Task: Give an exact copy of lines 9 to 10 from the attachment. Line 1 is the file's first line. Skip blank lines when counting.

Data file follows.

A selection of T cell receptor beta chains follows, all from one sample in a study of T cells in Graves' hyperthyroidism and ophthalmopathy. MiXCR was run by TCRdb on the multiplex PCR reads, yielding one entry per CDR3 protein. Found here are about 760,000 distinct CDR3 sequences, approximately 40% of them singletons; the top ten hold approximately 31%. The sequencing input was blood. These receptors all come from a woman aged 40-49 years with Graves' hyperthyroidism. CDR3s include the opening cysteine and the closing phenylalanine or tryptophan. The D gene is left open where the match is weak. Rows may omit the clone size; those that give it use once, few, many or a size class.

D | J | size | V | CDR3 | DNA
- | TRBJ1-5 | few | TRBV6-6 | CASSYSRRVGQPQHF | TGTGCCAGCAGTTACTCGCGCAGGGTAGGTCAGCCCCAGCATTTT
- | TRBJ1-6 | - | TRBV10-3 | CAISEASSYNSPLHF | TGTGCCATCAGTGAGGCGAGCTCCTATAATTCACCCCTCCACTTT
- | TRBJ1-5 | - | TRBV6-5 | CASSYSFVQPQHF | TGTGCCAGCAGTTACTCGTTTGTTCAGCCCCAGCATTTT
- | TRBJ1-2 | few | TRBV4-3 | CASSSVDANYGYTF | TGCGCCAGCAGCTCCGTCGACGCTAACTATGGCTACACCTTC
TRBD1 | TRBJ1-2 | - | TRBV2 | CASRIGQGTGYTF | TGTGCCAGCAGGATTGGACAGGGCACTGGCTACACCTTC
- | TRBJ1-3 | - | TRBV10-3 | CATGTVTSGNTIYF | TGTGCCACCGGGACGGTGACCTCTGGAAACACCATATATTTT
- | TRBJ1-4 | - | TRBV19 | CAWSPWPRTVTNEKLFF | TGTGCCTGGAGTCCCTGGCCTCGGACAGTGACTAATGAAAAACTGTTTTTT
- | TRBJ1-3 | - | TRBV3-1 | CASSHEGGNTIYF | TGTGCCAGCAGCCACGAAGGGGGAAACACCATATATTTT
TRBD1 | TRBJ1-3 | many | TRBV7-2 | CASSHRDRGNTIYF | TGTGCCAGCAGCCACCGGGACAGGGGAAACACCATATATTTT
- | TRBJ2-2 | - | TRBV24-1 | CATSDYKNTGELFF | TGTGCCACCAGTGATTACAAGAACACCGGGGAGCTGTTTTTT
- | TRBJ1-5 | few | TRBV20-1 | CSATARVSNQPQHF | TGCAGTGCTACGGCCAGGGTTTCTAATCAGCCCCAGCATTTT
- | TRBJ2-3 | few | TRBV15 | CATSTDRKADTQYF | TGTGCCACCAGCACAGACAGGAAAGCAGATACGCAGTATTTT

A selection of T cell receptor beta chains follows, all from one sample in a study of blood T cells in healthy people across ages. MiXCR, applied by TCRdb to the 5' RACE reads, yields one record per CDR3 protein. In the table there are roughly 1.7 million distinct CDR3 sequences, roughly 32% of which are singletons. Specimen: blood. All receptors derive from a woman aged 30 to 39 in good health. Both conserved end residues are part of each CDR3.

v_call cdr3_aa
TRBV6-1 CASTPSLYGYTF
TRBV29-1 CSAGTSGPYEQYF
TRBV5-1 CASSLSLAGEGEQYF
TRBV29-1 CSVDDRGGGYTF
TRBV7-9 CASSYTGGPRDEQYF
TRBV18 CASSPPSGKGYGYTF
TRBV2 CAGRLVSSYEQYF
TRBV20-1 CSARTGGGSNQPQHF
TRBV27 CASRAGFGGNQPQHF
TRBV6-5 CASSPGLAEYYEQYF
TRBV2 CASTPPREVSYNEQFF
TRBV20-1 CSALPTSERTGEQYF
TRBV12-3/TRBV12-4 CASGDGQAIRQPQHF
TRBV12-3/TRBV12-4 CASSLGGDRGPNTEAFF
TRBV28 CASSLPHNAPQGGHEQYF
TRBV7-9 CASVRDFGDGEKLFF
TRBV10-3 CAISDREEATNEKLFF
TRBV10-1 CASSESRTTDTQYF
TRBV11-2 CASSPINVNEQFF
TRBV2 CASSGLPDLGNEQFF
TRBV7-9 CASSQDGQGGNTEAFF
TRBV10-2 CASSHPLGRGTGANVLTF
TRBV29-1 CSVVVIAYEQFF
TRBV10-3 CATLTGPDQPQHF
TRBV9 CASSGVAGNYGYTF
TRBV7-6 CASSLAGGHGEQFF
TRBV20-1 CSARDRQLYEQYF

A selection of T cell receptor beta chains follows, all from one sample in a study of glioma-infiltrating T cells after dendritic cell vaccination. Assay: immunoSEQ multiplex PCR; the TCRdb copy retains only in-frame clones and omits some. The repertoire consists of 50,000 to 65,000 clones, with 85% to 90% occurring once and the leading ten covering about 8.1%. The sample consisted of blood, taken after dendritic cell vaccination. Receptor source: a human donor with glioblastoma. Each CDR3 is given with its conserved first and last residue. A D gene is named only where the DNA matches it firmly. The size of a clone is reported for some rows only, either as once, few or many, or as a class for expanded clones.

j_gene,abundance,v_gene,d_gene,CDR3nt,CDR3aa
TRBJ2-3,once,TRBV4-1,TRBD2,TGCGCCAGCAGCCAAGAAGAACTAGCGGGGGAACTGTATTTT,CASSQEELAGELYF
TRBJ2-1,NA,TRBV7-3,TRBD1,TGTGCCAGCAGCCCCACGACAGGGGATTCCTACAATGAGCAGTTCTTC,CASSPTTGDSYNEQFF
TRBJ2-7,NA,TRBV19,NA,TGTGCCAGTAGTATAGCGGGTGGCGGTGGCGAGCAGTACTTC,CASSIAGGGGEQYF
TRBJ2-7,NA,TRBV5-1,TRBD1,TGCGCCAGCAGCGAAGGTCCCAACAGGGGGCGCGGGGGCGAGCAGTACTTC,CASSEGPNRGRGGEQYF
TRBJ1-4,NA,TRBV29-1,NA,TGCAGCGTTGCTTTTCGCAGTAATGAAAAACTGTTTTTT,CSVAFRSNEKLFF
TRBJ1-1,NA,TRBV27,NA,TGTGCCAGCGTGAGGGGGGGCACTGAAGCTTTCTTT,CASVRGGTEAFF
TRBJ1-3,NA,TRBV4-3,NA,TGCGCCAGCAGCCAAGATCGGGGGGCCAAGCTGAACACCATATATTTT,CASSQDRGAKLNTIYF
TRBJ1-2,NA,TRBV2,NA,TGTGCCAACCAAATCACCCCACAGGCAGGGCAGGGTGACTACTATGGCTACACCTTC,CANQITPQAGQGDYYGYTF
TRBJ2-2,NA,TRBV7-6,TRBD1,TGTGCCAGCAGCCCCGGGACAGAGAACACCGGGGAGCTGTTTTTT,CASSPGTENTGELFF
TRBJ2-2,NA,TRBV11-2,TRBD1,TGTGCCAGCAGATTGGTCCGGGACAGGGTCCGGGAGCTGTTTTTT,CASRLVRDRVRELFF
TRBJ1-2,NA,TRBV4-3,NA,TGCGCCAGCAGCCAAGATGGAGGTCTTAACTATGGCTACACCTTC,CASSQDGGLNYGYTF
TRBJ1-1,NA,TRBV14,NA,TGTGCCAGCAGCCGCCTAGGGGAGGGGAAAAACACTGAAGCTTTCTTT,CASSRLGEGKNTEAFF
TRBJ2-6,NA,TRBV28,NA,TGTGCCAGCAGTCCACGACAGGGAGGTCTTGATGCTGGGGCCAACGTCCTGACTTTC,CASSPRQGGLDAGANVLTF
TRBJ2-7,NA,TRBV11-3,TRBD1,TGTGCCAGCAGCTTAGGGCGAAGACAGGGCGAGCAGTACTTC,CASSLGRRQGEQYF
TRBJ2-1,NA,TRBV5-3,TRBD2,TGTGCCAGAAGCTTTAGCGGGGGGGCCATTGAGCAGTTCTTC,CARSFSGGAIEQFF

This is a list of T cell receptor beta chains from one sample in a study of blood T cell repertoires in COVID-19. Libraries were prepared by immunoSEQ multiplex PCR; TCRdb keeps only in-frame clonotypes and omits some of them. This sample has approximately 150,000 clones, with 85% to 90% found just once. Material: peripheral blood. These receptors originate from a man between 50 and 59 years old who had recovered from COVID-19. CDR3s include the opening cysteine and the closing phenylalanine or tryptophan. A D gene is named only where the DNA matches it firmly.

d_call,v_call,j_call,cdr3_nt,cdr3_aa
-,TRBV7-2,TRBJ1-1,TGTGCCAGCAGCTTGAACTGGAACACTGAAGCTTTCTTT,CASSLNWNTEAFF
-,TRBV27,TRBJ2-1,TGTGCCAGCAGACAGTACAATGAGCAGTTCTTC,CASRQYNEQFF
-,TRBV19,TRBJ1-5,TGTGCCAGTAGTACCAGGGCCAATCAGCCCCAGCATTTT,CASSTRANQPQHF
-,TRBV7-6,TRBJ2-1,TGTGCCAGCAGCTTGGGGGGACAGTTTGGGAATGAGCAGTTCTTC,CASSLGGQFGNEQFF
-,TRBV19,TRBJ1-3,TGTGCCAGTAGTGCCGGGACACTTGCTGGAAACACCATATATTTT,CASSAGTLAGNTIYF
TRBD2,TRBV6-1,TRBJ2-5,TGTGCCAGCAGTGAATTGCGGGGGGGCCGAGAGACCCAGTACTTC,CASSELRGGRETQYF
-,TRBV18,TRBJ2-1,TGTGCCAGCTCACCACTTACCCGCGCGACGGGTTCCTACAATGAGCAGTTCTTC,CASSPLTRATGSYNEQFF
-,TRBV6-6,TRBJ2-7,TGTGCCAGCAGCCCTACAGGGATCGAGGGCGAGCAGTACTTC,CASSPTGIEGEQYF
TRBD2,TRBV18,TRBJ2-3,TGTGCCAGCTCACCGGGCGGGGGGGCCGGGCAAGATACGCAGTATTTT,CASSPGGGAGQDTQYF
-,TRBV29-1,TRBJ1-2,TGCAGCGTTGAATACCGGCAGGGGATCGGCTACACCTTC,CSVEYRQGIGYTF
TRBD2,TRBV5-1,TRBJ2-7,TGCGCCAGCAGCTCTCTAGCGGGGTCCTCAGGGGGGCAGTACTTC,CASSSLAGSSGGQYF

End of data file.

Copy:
- | TRBJ1-4 | - | TRBV19 | CAWSPWPRTVTNEKLFF | TGTGCCTGGAGTCCCTGGCCTCGGACAGTGACTAATGAAAAACTGTTTTTT
- | TRBJ1-3 | - | TRBV3-1 | CASSHEGGNTIYF | TGTGCCAGCAGCCACGAAGGGGGAAACACCATATATTTT